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The Whole Story and Other Stories

3.82 of 5 stars 3.82  ·  rating details  ·  510 ratings  ·  50 reviews
From the critically acclaimed author of Hotel World comes a collection of uniquely inventive stories that thread the labyrinth of coincidence, chance, and connections missed and made.

What happens when you run into Death in a busy train station? (You know he’s Death because when he smiles, your cell phone goes dead.) What if your lover falls in love with a tree? Should you
Paperback, 192 pages
Published March 9th 2004 by Anchor (first published January 1st 2003)
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(showing 1-30 of 994)
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MJ Nicholls
It’s official. I am not as smitten with Ali Smith the story writer as I am with Ali Smith the novelist. Isn’t that usually the case? It’s either one or the other with writers. Could Barthelme write a decent novel to save himself? Nah. (Don't link me to The King. Puh-leaze). Could Barth write a short story to save either himself or Mrs Barth? Nah. What about Martin Amis’s short pieces? Oh please! So it goes. There are stories in here I adored, most notably ‘The Universal Story’ which toggles narr ...more
Jan 18, 2010 Barbara rated it 4 of 5 stars
Recommended to Barbara by: TERESA has introduced me to this author's books
I rarely read short stories, but reviews of Ali Smith were interesting, so I proceeded accordingly. Her writing is delightful and novel. One could best describe her style as "stream of consciousness". As I read, I could not resist the thoughts of a Mother Goose rhyme, "This is the House That Jack built..." It is known that these ditties are actually varieties of cultural contexts. This particular cumulative tale, which is not really about Jack, describes how the house has indirect links and rela ...more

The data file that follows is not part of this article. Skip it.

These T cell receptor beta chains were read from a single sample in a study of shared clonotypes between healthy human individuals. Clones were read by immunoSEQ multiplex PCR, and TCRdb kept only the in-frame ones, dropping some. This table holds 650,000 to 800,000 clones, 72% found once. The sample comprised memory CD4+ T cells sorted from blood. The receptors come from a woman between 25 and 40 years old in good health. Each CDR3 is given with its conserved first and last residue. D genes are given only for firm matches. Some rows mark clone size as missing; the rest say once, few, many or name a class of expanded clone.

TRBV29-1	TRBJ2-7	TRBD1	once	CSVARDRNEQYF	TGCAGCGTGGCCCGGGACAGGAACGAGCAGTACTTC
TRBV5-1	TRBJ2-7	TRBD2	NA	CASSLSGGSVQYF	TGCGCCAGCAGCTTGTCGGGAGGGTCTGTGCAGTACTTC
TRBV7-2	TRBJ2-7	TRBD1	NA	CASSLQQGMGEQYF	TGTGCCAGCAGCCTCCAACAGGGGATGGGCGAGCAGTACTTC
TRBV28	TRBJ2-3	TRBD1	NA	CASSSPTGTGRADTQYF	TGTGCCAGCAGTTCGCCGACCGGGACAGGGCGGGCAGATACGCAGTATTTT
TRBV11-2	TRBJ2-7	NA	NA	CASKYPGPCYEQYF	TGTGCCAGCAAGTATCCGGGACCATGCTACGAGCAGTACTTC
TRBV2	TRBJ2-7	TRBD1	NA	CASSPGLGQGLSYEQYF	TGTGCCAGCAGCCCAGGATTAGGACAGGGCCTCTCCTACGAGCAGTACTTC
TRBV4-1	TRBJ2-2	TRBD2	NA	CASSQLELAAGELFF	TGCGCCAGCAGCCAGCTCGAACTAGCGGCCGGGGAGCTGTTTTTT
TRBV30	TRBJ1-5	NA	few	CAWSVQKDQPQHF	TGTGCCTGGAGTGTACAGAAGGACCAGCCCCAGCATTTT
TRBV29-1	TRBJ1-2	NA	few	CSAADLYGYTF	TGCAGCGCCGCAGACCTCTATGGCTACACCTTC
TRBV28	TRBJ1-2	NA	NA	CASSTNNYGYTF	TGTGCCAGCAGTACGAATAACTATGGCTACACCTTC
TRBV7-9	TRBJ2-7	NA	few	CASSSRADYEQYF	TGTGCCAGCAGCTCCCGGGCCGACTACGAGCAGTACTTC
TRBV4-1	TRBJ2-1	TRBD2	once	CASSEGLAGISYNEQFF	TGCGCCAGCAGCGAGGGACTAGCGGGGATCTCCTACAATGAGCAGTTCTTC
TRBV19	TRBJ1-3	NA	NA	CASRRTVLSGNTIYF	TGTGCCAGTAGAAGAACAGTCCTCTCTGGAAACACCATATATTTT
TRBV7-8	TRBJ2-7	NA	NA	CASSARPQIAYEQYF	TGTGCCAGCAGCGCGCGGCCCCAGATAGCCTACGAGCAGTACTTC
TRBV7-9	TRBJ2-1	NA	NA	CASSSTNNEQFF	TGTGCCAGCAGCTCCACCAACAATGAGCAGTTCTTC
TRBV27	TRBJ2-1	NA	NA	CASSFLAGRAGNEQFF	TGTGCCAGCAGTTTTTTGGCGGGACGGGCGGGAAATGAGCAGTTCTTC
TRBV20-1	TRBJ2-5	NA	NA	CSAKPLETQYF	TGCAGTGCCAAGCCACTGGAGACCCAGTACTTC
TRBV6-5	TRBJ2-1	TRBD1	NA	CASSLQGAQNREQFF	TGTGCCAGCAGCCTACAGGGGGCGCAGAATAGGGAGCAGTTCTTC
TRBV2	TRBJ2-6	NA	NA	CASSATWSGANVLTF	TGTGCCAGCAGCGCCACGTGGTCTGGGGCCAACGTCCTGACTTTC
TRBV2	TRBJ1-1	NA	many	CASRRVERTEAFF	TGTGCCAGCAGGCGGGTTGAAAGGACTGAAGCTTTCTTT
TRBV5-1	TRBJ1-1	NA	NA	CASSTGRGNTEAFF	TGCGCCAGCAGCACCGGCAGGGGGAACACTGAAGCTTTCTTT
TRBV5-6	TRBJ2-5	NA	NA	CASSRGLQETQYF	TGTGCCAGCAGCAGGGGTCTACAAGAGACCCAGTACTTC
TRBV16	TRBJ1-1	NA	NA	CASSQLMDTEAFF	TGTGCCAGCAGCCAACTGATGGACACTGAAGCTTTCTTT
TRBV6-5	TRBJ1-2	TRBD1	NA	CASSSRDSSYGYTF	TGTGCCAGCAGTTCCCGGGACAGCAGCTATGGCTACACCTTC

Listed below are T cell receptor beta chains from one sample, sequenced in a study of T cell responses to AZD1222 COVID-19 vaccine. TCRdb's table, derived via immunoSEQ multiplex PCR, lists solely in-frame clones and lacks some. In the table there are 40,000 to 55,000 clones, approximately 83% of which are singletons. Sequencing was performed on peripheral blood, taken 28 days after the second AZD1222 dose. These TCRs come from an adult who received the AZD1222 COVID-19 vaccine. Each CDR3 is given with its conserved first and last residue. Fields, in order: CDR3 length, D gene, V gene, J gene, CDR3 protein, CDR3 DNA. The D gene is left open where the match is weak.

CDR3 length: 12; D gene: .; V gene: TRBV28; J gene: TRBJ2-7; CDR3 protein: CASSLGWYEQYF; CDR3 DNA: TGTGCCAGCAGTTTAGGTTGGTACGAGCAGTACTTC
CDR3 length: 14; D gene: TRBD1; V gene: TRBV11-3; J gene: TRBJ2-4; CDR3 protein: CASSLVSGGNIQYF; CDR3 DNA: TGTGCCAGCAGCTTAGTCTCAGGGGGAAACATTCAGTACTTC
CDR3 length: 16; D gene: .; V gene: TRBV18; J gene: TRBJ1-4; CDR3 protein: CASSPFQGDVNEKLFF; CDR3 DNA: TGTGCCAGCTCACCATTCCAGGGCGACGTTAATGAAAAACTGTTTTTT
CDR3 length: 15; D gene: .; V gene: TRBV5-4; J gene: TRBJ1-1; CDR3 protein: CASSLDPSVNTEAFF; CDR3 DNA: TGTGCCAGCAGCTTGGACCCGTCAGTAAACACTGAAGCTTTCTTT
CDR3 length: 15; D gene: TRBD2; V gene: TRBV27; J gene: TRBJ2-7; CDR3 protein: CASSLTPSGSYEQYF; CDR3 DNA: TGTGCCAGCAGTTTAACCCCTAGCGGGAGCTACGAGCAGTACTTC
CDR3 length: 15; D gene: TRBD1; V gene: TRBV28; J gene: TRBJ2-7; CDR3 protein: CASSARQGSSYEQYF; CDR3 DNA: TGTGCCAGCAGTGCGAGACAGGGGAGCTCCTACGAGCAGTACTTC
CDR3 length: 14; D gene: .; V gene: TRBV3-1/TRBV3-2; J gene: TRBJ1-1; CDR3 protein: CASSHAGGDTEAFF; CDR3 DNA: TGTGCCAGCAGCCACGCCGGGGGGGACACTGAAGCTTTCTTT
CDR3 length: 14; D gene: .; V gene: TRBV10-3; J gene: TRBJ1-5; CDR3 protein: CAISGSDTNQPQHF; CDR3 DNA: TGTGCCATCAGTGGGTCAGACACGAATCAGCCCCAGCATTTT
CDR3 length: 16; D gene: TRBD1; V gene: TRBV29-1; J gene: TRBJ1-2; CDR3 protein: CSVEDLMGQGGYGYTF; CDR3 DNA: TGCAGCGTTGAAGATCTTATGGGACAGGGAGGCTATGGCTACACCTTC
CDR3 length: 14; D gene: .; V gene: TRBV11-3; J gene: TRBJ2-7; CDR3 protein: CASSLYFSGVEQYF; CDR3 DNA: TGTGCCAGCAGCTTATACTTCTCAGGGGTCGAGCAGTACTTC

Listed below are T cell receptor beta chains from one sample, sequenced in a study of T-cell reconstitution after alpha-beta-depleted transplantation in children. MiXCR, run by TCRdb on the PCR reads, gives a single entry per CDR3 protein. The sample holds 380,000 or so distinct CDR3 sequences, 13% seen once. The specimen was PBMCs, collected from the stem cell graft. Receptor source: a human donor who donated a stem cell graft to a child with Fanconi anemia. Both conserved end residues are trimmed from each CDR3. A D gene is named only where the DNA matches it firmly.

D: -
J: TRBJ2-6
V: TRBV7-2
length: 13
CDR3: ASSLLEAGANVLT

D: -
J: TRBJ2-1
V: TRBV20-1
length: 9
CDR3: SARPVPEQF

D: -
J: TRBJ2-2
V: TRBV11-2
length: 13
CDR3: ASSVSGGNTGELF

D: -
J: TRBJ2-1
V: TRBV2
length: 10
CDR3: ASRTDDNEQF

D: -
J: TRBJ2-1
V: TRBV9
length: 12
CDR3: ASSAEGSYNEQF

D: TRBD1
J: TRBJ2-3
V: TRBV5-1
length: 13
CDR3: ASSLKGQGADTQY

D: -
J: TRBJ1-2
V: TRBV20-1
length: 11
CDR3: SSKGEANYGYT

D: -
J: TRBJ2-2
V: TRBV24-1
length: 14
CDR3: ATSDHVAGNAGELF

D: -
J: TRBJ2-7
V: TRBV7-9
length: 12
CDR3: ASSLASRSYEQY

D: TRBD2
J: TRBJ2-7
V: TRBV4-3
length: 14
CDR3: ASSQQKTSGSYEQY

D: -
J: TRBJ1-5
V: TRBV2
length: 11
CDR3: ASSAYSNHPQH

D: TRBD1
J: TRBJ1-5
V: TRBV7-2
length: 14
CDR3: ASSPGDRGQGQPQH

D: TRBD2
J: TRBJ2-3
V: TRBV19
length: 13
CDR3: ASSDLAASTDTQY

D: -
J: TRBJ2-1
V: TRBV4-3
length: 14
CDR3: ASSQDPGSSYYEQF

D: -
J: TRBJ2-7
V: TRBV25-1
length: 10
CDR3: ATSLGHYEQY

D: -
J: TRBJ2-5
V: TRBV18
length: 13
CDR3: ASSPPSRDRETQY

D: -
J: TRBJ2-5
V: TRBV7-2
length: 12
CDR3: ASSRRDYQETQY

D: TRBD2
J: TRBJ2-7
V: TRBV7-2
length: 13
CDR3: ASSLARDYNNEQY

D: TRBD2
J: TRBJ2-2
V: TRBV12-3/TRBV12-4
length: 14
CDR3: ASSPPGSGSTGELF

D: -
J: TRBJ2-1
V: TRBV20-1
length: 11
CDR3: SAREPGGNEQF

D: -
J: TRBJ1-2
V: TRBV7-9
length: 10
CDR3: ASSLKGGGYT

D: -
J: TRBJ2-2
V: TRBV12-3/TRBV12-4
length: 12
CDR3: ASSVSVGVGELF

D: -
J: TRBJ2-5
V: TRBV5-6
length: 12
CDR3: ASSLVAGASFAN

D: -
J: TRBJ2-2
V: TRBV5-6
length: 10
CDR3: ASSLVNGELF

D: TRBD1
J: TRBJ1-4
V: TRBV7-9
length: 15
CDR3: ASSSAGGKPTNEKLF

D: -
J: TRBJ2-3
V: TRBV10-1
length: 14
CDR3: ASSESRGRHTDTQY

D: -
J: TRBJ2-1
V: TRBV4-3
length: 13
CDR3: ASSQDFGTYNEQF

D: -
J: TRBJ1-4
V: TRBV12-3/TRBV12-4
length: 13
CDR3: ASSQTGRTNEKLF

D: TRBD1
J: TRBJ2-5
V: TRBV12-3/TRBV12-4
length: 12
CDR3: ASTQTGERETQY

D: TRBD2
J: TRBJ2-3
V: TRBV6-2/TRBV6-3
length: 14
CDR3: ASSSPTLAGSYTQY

I just finished a reread of this for discussion with an online group/friend. When I participate in a buddy or group read, I generally don't feel like I have anything else to say afterwards (or maybe it's more accurate to say that I don't feel like rehashing what was discussed.)

My rating of stars stays the same. The stories that were my favorites stayed my favorites. The others didn't captivate me nearly as much this time around now that I know even more of her works and her style. (Feb 17
My wife and I grabbed this one earlier in the summer at the library sale in Louisville. I had read Hotel World a million years ago after buying it at the Strand and recalled its haunting, inchoate characters. Memories of that appear rather reinforced by some observations in London a year or so later.

I read the first two stories around the time of its purchase and found both intriguing. The third story, the protagonist sees Death at the train staion, I felt glib and stopped there. I read the for
This collection of stories has a flop or two. Some less than interesting tales. But the ones I love are made for photocopying and mailing to your ideal lover with pressed flowers and a photo of that feather you found in a graveyard.
These were pretty creative but they lacked any sense of urgency.
A sharp literary mind and exquisite technique, Smith executes this short story collection with fervor and interest. In my first reading, I have discovered the tremulous strings that attach relationships and how even the bizarre can open a person's eyes to a reality so good and pure that it has to be embraced.
On the whole, The Whole Story and Other Stories is a book I enjoyed, but I had to think very hard through it. I can quickly see it becoming a favorite, but it is definitely not a book you ca
In 2003, this was Ali Smith at her most experimental. Two years before this she wrote the Booker shortlisted "Hotel World" which I thought was very good. But here her collection of short stories were mainly too bizarre for my taste. But there is one marvellous exception. "Paradise" is the longest story by far and is actually three stories in one, each probably about three sisters, although the last one doesn't have a name.

However some of the other stories are too fantastical, although no one wi
Jargon Slunce